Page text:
6. Moral Codes
In the journey of life, man’s conduct has to be guided by certain Neeti (moral principles). Neeti is derived from the root word Nita in Sanskrit, which means that which is proper or right. Right conduct is the royal road for man to achieve the highest state in life. When morality declines in an individual, society, or nation that person, society or nation gets ruined. The loss of morality may even result in the extinction of an entire civilisation built-up over centuries. Without morality, people perish. Morality is the life-breath of humanity. It is because of the decline of morals that humanity today is self-indulgent. A man without morals is worse than a monkey. Darwin attributed to the monkey the following claim, ‘Without me, there is no existence of man’. Whatever may be the truth (about the evolution of man from the ape), the monkey does throw a challenge to man in the following terms, ‘I am present in the human mind and form and by involving you busily in the affairs of the world, make you forget the Divine’.
Example: Gullible Persons
There is a story to illustrate how naively obliging the suggestions of everyone would render one a laughing stock and consequently subject him/her to quandary. A fruit vendor placed a signboard over his stall thus: ‘Fruits are sold here’. A passer-by told the shopkeeper that the word ‘here’ in the signboard was not required. The vendor therefore arranged to get the word ‘here’ erased. Another man came along to say that there was no need to declare that fruits were being ‘sold’ as that was self-evident. And so, the word ‘sold’ was also removed. A third man who came that way commented that there was no need to mention that ‘fruits’ were being sold, as it was obvious to anyone what was being sold in the shop. Ultimately, all that remained was a blank board. The fruit vendor thereby realised the folly of acting hastily upon the thoughtless suggestions of every passer-by, instead of relying on his own judgment.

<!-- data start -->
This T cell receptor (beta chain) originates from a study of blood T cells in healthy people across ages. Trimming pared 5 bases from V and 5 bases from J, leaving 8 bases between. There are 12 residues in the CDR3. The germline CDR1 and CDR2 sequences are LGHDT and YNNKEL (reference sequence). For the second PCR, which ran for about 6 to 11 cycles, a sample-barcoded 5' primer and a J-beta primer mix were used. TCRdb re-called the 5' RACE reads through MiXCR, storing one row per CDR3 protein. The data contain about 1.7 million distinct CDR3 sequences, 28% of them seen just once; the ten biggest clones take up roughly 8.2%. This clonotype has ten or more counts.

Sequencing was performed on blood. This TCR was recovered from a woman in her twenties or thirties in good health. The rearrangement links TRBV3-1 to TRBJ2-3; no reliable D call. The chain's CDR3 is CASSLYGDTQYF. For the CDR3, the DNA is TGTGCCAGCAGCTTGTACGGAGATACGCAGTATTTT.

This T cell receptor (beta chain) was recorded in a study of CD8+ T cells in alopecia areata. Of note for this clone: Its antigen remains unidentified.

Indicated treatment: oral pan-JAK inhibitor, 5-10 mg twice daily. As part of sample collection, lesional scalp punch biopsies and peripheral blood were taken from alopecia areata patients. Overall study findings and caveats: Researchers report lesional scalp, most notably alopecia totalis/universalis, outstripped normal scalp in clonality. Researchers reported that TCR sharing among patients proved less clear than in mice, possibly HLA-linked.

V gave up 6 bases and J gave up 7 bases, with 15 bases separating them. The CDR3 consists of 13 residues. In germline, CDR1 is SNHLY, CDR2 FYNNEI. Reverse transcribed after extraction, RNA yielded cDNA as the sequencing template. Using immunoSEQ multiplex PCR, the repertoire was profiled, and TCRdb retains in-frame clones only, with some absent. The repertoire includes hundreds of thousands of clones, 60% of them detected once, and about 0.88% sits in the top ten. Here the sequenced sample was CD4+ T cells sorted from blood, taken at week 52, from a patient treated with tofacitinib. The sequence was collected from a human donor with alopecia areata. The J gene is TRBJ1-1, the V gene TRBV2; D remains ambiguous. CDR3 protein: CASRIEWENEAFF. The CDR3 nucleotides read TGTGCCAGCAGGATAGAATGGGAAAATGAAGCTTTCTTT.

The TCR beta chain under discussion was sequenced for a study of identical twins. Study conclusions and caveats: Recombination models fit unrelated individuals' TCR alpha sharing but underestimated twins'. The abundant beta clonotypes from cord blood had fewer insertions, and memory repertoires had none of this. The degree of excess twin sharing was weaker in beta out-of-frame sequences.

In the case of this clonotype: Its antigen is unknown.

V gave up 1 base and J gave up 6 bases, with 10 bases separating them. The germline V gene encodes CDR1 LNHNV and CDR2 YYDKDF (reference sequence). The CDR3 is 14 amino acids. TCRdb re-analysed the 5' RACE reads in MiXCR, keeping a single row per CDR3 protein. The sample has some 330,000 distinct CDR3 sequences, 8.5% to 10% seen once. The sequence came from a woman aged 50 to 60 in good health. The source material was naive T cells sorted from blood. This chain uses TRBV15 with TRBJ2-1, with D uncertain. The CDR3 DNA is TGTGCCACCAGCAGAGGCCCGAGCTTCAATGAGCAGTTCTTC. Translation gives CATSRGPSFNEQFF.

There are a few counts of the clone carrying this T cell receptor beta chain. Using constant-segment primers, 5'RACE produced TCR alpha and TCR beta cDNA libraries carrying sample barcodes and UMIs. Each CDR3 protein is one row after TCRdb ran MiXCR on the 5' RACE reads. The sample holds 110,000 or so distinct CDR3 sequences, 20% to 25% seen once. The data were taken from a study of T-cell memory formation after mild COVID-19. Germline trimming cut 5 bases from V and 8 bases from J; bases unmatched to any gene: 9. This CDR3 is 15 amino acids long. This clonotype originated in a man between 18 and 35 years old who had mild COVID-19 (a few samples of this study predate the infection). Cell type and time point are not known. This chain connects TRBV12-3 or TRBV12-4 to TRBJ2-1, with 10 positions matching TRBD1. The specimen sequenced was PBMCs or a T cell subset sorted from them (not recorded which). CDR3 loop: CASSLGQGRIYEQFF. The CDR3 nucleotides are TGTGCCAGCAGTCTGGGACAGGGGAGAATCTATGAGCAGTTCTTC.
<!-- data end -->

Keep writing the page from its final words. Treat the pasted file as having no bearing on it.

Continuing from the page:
That is why man’s mind is described as ‘monkey mind’. The monkey claims, “I am indeed greater than you. I rendered service to Lord Rama (referring to the service rendered by Hanuman in the Indian epic Ramayana). You (referring to normal human beings in general today) are serving Kama (the demon of desire). But, since I became the servant of Rama, Kama (desires) became my servant.” Rama is God; Kama is demon (meaning negative tendencies). Only when man cultivates moral values and makes the Divinity manifest in him, will his true personality as a human being be revealed. Man should strive constantly to like good thoughts and act righteously.
Human being is called a ‘person’ (Purusha in Sanskrit). Only a man with the right personality deserves to be called as person. This Paurushyam (personality) is a term applicable only to a person who leads a moral and truthful life, filled with good thoughts and deeds. The Latin word ‘persona’ means one who is a spark of the Divine. Only by recognizing the inherent Divinity in him can man become truly human. The recognition of the Divinity in man will lead to the realisation of the unity of humankind. Everyone will then realise that one belongs to one human family just as all flowers in a creeper belong to the same plant, and all birds in a flock belong to the same species. It is this spirit of unity that has been the core of Bharat’s Sanatana Dharma (eternal culture). It always sought the welfare of all creation, which is described in Upanishads as “Samasta Lokaha Sukhino Bhavantu”.
Thus, a manager should epitomise love and become a role model in different spheres of organisational activities. Values-based ‘managers’ as well as ‘organisations’ can thus become centers of excellence for emulation. Business should not aim at excess profits or wealth maximisation but should realise the significance of social-responsiveness. Therefore, corporate philosophy should be inspired by Dharma (righteousness). In the pilgrimage of life, man’s conduct has to be guided by Neeti (moral principles). A business organisation ought to be regarded as a temple, wherein the entire workforce worships God through dedicated hard work. It is the spirit of unity that has been the core of Sanatana Dharma (eternal culture) of India. It always sought the welfare of all. Without morality, people perish and as such morality is the life-breath of humanity.
Source: Art and Science of Management in Ancient India, Chapter 4, Man Management: A Values-Based Management Perspective